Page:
Nanny McPhee and the Big Bang

Nanny McPhee and the Big Bang

(G) Stars Emma Thompson, Maggie Gyllenhaal, Rhys Ifans

In the latest instalment, Nanny McPhee (Emma Thompson) appears at the door of a harried young mother, Mrs Isabel Green (Maggie Gyllenhaal), who is trying to run the family farm while her husband is away at war.

Poor Isabel is also dealing with a meddling brother-in-law, Phil (Rhys Ifans), who is trying to sell the farm out from underneath them to pay a gambling debt.

Adding to this, Mrs Green’s children — Norman, Megsie and Vincent — are fighting a war of their own against two spoiled city cousins — Celia and Cyril — who have just moved in.

The uppity cousins have been sent from the centre of London to the shelter of the countryside during the war and clearly don’t want to be at the Greens’ farm.

On top of this, the local warden, Mr Docherty, keeps warning Isabel that bombs could accidentally fall out of the sky at any moment.

It’s all too much for Mrs Green. She doesn’t know it yet, but the person she needs is Nanny McPhee.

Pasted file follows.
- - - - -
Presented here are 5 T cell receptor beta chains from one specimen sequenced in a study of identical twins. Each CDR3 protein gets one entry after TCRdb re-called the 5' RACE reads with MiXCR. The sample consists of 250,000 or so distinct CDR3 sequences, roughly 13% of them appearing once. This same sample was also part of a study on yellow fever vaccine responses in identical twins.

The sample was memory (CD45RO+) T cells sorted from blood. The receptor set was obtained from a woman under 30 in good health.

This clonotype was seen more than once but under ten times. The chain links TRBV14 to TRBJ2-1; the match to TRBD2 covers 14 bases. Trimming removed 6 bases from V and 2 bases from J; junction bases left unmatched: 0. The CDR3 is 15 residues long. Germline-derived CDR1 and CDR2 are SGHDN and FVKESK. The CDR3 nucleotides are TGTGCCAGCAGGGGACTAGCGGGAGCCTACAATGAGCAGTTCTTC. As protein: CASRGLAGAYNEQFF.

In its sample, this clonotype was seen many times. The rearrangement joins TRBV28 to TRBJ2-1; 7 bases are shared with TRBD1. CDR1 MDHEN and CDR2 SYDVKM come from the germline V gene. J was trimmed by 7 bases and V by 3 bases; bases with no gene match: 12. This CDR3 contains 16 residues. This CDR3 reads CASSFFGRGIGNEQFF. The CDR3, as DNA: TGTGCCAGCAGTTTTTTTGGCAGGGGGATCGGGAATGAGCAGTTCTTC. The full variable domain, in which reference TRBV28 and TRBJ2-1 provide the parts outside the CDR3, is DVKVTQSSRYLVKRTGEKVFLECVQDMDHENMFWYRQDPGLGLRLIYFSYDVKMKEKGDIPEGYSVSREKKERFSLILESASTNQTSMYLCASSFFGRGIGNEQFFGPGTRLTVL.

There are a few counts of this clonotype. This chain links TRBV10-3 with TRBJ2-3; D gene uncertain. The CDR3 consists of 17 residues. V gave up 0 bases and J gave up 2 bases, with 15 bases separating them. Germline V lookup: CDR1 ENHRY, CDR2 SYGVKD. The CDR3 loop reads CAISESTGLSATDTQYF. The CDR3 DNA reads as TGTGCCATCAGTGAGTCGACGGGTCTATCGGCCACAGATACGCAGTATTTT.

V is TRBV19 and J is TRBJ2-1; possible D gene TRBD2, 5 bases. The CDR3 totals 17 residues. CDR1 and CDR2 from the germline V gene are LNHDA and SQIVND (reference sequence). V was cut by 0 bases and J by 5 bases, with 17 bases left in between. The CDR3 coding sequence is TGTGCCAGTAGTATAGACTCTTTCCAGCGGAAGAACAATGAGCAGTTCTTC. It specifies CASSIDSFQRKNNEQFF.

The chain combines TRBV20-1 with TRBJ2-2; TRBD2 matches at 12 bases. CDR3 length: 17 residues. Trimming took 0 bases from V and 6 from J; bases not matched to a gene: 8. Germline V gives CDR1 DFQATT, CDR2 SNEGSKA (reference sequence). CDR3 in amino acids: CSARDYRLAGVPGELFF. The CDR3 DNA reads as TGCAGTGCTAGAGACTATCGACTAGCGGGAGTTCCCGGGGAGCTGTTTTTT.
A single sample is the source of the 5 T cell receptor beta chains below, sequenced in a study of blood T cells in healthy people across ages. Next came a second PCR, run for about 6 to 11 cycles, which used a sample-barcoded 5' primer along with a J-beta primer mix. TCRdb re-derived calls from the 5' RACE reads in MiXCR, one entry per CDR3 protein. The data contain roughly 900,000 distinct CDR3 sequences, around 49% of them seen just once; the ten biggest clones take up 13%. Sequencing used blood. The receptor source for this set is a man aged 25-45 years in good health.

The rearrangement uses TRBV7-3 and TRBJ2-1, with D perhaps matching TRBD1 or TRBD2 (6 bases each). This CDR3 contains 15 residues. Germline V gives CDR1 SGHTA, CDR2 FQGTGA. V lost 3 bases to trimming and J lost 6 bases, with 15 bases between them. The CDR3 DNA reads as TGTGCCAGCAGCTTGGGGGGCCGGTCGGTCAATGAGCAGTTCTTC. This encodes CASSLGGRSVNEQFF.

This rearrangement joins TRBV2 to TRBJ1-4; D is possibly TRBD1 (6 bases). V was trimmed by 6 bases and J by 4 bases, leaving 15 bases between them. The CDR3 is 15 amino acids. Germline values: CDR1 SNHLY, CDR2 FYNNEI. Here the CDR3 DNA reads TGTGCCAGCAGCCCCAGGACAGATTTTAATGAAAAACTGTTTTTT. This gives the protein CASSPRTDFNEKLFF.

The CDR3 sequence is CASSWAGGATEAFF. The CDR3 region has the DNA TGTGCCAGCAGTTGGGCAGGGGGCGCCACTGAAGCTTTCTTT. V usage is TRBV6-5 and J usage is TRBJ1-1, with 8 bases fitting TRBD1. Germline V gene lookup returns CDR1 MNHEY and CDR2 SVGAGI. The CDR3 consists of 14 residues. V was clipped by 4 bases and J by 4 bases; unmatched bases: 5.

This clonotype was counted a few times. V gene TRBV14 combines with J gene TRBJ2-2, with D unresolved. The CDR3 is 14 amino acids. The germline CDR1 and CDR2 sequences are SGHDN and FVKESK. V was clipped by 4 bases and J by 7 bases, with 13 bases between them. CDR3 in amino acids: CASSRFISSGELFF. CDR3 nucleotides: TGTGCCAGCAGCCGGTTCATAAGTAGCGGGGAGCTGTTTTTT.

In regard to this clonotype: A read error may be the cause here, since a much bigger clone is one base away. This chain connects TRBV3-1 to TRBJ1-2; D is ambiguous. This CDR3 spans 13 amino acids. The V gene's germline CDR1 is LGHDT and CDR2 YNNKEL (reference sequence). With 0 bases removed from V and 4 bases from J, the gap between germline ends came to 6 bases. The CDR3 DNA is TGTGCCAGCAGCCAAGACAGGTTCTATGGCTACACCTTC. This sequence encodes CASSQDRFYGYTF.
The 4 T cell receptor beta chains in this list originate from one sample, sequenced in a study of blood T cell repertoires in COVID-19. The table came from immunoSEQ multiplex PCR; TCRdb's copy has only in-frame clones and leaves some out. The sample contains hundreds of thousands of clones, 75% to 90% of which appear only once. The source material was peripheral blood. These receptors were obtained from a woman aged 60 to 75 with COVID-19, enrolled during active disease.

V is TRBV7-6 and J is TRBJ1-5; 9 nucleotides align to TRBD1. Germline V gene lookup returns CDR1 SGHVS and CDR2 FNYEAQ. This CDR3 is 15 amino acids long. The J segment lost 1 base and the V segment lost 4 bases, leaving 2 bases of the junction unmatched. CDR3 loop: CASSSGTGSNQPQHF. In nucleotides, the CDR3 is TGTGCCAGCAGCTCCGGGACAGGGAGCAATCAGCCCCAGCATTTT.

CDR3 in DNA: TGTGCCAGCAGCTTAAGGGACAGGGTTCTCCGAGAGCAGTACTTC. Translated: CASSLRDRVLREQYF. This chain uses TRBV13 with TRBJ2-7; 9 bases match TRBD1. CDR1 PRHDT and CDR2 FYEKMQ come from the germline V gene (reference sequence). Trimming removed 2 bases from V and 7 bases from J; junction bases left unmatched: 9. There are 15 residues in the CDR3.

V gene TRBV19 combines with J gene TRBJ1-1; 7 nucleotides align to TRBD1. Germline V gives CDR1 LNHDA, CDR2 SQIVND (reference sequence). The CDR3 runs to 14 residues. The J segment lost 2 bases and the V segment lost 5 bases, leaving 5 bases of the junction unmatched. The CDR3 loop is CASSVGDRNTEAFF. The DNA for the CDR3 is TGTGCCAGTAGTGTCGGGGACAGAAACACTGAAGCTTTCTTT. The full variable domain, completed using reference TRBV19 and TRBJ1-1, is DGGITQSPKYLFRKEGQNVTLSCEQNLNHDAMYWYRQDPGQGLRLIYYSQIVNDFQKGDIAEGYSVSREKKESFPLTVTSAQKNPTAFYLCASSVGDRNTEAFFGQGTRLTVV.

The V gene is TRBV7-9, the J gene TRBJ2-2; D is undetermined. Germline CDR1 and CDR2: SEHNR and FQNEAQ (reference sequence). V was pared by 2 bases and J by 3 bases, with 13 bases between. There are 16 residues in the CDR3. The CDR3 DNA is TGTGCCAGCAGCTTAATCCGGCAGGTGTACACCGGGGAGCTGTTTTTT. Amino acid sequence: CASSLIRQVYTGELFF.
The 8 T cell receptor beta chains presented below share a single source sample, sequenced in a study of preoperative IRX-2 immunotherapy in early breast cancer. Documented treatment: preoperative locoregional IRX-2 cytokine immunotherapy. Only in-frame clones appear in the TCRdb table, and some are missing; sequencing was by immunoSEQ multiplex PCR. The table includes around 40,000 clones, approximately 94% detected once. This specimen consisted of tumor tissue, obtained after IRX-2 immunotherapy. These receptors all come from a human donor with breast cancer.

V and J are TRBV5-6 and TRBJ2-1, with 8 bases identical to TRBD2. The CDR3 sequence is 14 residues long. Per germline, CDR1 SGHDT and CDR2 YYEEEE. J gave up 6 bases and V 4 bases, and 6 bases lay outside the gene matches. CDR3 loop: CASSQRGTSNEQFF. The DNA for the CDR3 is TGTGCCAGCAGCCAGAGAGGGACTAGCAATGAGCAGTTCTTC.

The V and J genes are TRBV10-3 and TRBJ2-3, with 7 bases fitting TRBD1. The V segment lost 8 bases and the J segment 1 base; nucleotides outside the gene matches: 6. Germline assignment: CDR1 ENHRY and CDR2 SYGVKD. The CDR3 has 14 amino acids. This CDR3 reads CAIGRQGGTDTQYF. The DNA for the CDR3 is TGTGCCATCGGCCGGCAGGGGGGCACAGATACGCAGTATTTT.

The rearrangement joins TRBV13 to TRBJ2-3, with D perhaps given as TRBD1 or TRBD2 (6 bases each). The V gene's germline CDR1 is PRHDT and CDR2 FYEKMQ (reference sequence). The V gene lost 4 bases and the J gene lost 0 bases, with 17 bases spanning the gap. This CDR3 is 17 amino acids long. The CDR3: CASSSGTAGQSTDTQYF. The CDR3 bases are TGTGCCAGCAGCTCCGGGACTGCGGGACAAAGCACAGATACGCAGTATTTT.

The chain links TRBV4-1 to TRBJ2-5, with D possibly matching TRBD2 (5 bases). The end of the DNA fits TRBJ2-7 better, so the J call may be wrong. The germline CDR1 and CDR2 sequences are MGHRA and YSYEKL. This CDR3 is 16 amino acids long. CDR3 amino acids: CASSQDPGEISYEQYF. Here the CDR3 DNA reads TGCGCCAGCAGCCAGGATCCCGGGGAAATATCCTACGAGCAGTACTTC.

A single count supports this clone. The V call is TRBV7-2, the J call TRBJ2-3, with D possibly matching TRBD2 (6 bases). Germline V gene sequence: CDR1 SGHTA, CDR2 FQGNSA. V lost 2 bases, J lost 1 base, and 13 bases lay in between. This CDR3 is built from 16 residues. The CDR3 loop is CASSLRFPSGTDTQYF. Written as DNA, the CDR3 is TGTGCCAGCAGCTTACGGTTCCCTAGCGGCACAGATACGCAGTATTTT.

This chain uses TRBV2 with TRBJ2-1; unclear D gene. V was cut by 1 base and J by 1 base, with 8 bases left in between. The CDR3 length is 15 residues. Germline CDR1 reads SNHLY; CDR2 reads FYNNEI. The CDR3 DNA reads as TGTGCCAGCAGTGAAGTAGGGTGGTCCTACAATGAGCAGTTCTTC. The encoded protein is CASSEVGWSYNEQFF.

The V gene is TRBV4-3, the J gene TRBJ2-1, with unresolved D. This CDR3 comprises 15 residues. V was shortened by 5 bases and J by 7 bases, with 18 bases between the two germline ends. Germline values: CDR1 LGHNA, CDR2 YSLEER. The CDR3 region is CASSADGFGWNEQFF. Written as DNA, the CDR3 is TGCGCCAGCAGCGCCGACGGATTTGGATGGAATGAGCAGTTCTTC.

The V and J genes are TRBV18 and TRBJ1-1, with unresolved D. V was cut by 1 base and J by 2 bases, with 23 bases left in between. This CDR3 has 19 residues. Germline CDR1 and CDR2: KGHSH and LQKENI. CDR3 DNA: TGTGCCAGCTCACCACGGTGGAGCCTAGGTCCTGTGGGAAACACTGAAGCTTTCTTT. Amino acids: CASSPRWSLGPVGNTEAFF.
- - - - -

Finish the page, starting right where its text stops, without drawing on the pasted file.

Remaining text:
Nanny McPhee has her work cut out for her teaching her charges five new lessons; for she says when they pass these they will no longer need her.

As each lesson is passed, Nanny McPhee is transformed into a beautiful woman.
Her lessons are simple: don’t fight, share, help each other, be brave and, finally, have faith.

The family is transformed as each lesson brings them closer to the time when Nanny McPhee must leave. As each lesson is learned they draw closer to Nanny McPhee, but she remains true to her word that “When you need me but do not want me, then I must stay. When you want me but no longer need me, then I have to go” to help another family.

The characters and circumstances of this new chapter in the beloved franchise prove why the original was so popular.

American actor Gyllenhaal has adopted a flawless British accent and her role as the overworked but loving mum is the centre of the film.

Emma Thompson’s performance as the stern but compassionate Nanny McPhee is yet another delight for viewers.

The idea that Nanny McPhee’s outward appearance is dictated by bad behaviour is an excellent parable about forgiveness and starting afresh. Her transformation with the fifth lesson — having faith and hope that things will work out for the better — is what will resonate with Christian viewers.

This is a gentle and heart-warming story that will appeal to the whole family.

Adrian Drayton

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